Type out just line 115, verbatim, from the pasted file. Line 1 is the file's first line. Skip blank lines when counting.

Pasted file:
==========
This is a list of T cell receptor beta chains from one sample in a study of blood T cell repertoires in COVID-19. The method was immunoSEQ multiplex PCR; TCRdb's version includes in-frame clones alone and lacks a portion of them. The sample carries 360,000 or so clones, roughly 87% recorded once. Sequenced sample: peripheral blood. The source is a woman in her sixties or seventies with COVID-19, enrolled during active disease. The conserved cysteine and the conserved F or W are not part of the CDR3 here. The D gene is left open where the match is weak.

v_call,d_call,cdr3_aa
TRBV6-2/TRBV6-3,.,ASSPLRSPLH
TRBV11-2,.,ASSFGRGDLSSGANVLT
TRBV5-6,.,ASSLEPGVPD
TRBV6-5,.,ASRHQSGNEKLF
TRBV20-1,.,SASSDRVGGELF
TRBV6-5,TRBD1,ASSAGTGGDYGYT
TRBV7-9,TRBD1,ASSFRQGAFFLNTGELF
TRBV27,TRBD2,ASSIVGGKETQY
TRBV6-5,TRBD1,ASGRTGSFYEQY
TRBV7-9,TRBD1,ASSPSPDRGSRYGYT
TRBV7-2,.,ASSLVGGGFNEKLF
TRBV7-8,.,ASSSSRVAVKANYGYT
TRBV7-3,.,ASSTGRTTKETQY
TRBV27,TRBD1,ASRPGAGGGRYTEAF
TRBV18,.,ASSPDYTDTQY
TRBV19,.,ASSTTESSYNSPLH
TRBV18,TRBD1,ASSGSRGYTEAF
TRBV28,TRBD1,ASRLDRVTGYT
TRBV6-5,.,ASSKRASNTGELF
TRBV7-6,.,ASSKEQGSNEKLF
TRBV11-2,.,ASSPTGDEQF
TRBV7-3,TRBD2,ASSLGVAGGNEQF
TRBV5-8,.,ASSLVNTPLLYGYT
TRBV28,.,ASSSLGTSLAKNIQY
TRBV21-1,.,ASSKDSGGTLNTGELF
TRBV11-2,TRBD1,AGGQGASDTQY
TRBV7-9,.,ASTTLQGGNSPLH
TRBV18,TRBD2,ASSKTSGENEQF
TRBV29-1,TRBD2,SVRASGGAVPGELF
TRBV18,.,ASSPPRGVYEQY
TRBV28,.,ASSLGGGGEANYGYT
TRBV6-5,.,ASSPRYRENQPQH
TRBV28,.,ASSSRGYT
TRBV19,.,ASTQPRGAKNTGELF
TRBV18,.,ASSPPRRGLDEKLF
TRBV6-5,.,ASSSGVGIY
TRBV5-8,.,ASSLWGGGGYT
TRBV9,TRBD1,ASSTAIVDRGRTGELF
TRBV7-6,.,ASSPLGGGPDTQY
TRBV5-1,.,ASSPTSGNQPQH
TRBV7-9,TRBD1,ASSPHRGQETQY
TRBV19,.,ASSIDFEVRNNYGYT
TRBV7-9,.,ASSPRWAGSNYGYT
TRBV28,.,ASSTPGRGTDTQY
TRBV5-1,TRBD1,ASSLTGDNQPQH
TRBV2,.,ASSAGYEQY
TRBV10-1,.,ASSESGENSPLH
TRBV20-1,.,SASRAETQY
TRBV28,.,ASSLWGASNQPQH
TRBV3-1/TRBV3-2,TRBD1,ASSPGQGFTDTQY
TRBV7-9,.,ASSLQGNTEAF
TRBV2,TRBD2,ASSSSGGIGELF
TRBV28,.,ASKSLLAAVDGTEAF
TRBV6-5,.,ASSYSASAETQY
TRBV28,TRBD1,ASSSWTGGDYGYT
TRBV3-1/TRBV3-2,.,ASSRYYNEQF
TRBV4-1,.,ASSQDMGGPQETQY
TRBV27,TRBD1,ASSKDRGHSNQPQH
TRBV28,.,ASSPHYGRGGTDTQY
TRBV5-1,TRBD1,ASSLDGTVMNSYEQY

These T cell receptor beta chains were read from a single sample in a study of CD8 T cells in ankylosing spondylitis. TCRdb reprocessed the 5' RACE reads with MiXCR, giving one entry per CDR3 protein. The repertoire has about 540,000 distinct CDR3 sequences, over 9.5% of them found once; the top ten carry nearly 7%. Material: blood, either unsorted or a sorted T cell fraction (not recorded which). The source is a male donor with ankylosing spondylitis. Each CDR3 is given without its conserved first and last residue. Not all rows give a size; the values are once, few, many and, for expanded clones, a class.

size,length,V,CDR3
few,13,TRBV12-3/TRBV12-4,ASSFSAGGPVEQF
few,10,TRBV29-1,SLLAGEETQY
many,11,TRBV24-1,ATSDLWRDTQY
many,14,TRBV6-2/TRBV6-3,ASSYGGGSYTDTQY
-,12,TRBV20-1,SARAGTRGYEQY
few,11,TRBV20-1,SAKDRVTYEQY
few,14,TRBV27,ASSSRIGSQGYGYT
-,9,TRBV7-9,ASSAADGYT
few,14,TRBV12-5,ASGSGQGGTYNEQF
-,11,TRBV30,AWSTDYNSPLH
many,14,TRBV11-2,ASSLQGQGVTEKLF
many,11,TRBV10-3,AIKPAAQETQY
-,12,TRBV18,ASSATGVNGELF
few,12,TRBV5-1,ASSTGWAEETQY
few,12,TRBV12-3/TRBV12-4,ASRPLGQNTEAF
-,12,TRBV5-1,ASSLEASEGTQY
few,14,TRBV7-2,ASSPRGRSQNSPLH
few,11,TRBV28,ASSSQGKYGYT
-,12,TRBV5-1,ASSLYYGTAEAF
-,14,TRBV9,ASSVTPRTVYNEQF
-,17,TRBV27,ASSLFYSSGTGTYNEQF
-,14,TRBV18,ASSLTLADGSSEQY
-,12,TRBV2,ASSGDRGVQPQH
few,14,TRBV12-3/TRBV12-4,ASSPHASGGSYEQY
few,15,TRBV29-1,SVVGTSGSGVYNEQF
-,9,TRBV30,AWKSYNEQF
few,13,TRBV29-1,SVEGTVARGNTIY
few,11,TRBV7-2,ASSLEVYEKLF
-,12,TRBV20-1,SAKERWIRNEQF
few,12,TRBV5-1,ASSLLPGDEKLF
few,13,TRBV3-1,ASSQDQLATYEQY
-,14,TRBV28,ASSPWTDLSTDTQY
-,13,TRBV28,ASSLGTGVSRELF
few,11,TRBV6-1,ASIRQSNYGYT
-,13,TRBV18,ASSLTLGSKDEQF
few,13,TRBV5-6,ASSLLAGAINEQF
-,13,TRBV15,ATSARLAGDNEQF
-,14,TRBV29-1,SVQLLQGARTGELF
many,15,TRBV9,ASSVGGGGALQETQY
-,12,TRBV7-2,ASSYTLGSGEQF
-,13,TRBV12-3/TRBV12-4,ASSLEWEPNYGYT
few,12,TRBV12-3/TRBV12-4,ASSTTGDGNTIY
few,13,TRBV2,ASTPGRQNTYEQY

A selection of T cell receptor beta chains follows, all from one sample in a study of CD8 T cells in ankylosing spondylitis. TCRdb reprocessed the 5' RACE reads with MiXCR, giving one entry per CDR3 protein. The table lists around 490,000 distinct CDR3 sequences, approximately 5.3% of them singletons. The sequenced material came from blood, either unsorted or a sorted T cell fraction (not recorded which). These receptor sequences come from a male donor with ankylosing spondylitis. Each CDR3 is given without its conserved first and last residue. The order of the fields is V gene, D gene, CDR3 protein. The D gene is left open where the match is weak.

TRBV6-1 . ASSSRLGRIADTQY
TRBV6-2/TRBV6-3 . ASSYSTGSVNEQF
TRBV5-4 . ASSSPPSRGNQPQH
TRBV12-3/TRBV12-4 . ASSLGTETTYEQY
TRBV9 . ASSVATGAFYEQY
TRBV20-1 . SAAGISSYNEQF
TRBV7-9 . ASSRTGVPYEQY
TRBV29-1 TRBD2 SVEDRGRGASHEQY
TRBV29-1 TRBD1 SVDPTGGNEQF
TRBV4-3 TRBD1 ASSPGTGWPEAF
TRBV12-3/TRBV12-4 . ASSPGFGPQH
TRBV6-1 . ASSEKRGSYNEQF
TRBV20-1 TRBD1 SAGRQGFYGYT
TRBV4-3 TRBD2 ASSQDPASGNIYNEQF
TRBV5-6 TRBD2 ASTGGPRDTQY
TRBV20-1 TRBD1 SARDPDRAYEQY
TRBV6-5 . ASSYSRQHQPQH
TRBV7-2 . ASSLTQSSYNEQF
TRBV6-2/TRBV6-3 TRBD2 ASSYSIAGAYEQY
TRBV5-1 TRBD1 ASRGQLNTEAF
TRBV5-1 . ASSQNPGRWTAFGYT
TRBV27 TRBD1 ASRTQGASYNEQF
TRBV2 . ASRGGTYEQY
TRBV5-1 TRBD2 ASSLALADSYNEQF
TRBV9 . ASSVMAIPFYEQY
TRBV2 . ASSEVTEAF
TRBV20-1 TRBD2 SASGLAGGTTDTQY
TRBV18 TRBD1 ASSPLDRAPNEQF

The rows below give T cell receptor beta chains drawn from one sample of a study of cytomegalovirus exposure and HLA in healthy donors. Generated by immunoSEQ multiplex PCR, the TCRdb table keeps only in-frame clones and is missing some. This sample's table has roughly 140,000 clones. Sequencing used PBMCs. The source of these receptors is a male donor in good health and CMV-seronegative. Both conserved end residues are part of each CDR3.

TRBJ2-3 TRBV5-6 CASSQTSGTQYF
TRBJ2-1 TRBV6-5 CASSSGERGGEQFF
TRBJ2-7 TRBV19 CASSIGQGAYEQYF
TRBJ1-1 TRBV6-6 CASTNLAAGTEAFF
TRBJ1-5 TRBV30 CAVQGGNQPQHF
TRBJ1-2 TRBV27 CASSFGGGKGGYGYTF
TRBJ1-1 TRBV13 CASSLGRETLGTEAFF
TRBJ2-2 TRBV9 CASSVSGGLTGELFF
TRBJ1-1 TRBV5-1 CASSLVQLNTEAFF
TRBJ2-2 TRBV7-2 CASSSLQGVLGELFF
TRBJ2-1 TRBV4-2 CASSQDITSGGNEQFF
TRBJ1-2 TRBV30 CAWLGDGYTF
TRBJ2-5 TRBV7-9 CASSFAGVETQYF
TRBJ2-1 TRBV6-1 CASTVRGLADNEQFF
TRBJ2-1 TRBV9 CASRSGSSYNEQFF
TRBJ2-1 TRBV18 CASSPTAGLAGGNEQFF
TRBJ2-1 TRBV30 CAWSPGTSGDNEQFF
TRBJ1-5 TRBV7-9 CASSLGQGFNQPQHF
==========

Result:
TRBV7-9 . ASSRTGVPYEQY